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Lactic acid vs lactate in sweat

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Lactic acid vs lactate in sweat

Postby juanfhj » Mon Jan 24, 2011 6:49 am

I thought about telling if one could detect lactic acid in sweat as indicative of aerobic threshold in athletes, by electrochemical means, maybe just qualitatively.

References are careful to tell that sweat contains lactate, not lactic acid (lactate is to lactic acid as nitrate is to nitric acid.). However, according to this article http://www.bentham.org/open/tocorrj/articles/V003/38TOCORRJ.pdf, artificial sweat is synthesized with lactic acid "as per standard ISO 3160-2, (20g/l NaCl, 17.5 g/l NH 4 Cl, 5g/l acetic acid and 15 g/l d,l lactic acid with the pH adjusted to 4.7 by NaOH)".

Does this mean that the lactic acid is just meant to produce lactate, and the acidity is due to the acetic acid? Doesn't the NaOH adjust for acetic acid too?

The article notes that sweat exhibits corrosion potential and corrosion current, and various electrochemical curves. Are those properties characteristic of an acid, or NaCl and lactate as salts? In such case, why can't I detect lactic acid like one observes an electric potential in citric acid with copper and zinc electrodes ("lemon battery")? Would the presence of Na with acetic acid be in equilibrium with sodium acetate?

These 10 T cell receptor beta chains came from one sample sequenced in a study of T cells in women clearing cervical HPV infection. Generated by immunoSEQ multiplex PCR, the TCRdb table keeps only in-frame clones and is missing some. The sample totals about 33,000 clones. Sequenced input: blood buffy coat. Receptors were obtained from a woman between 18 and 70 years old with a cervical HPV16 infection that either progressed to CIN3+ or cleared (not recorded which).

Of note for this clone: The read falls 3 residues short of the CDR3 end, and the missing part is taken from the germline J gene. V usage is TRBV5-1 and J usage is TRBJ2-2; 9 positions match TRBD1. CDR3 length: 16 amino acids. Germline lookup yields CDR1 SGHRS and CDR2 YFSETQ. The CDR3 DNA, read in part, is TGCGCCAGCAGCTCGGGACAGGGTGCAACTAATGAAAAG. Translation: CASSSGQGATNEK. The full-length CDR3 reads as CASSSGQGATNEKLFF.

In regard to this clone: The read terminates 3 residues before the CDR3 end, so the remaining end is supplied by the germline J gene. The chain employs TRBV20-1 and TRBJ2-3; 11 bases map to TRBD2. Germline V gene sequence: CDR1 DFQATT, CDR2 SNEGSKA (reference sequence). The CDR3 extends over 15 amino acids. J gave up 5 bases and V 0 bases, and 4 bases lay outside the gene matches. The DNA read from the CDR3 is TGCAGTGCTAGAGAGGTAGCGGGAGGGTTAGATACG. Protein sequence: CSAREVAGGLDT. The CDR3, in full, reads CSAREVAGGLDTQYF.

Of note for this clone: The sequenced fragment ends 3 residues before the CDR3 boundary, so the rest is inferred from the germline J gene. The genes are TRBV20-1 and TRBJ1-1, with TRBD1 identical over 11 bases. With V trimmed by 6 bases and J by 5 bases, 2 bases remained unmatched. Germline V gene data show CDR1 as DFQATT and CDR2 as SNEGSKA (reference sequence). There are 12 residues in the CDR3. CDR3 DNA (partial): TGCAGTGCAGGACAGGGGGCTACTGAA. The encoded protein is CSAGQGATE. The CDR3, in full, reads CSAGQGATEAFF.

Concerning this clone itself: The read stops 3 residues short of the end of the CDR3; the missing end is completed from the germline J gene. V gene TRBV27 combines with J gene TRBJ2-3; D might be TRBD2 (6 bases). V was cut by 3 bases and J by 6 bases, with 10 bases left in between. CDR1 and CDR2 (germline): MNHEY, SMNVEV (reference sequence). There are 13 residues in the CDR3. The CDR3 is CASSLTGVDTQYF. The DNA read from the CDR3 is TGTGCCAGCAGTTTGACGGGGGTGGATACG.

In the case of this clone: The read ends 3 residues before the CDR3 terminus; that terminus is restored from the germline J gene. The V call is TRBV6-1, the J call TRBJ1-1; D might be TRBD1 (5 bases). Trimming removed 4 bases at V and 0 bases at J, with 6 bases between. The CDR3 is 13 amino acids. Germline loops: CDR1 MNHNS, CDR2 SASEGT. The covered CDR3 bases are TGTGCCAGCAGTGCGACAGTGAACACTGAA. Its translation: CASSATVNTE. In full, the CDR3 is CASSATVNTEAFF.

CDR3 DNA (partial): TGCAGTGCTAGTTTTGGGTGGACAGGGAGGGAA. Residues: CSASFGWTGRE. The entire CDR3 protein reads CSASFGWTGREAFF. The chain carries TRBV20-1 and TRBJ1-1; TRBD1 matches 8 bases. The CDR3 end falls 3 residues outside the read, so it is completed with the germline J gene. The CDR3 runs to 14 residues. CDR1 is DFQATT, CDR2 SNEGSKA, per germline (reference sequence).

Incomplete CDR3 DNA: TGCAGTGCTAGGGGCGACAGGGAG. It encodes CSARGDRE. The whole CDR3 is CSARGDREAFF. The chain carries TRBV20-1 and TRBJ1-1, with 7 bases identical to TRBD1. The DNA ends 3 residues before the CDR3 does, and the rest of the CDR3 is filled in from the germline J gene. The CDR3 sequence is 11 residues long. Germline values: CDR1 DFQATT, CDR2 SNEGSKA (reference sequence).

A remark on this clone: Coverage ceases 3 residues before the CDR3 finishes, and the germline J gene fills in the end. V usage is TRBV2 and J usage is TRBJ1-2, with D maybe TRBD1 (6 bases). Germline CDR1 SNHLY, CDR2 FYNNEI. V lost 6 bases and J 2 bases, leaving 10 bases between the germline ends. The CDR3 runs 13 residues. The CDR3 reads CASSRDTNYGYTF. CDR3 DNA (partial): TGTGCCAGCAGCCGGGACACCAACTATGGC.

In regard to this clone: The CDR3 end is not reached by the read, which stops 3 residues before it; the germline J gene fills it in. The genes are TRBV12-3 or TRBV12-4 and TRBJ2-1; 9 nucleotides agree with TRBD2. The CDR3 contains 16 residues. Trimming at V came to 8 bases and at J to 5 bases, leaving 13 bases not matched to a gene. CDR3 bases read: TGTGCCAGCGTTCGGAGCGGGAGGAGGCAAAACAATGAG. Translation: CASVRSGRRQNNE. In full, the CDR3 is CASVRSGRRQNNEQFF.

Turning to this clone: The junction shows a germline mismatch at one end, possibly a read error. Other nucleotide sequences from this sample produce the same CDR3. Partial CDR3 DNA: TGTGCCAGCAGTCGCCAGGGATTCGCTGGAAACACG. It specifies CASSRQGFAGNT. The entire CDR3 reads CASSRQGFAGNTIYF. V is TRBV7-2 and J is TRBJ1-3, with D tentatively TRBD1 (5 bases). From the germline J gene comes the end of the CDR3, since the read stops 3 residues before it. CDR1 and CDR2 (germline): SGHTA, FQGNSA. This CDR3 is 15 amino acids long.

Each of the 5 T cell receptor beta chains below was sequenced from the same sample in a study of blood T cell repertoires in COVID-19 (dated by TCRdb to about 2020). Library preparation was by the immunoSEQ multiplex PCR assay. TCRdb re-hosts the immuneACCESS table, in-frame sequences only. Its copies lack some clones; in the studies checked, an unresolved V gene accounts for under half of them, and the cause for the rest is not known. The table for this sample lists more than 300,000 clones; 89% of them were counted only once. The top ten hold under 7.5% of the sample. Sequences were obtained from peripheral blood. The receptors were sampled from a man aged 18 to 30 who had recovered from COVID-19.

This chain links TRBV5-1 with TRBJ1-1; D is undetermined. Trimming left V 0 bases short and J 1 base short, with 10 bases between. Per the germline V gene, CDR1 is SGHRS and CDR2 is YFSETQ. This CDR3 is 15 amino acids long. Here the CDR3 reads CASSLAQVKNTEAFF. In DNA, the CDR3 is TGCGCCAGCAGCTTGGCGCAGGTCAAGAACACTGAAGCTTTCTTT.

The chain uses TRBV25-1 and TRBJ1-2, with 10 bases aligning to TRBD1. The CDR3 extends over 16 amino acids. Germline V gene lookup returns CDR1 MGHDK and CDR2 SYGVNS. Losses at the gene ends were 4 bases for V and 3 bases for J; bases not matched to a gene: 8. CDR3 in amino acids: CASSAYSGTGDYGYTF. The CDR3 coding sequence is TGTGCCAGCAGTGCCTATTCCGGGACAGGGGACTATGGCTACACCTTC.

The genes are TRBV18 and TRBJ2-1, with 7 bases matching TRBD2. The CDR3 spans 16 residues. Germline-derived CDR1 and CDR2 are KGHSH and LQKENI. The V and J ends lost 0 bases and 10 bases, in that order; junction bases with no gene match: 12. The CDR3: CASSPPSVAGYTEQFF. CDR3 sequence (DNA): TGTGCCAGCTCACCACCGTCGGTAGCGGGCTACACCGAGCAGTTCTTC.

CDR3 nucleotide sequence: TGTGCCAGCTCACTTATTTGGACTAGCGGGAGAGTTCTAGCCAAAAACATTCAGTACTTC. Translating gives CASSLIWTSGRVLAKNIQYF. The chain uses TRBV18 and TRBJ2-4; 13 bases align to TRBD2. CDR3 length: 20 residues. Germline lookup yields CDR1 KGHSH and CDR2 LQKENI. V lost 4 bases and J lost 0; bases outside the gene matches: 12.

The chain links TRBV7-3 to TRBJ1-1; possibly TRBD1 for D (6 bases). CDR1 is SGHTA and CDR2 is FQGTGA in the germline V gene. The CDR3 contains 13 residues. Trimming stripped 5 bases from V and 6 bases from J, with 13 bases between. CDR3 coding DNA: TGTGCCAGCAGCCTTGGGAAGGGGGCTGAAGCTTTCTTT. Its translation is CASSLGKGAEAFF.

I'm aware that if lactic acid were detected so easily, it would be trivially known long ago, so I'm likely speaking out of daring ignorance, but it's rather an idea I toyed with. Where does this "reasoning" fail?
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Re: Lactic acid vs lactate in sweat

Postby JackBean » Mon Jan 24, 2011 11:51 am

juanfhj wrote:(lactate is to lactic acid as nitrate is to nitric acid.)

simply, it's salt of lactic acid ;)

the lactic acid has pK_a approx. 3.86, so, if the pH is 4.7, then there will be mostly lactate rather than lactic acid.

I don't know, what did you mean by
juanfhj wrote: Doesn't the NaOH adjust for acetic acid too?

but the pH is given by acetic acid, which is partially titrated by NaOH forming sodium acetate and thus it's buffering solution ;)

You should be able to detect the potential, but the addition by lactate will be probably pretty small in comparison to the acetic acid.
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Postby juanfhj » Mon Jan 24, 2011 3:57 pm

Thanks for your answer. Does the acetic acid contribute more to the pH than lactic acid, given that there's 5g/l acetic and 15g/l lactic?
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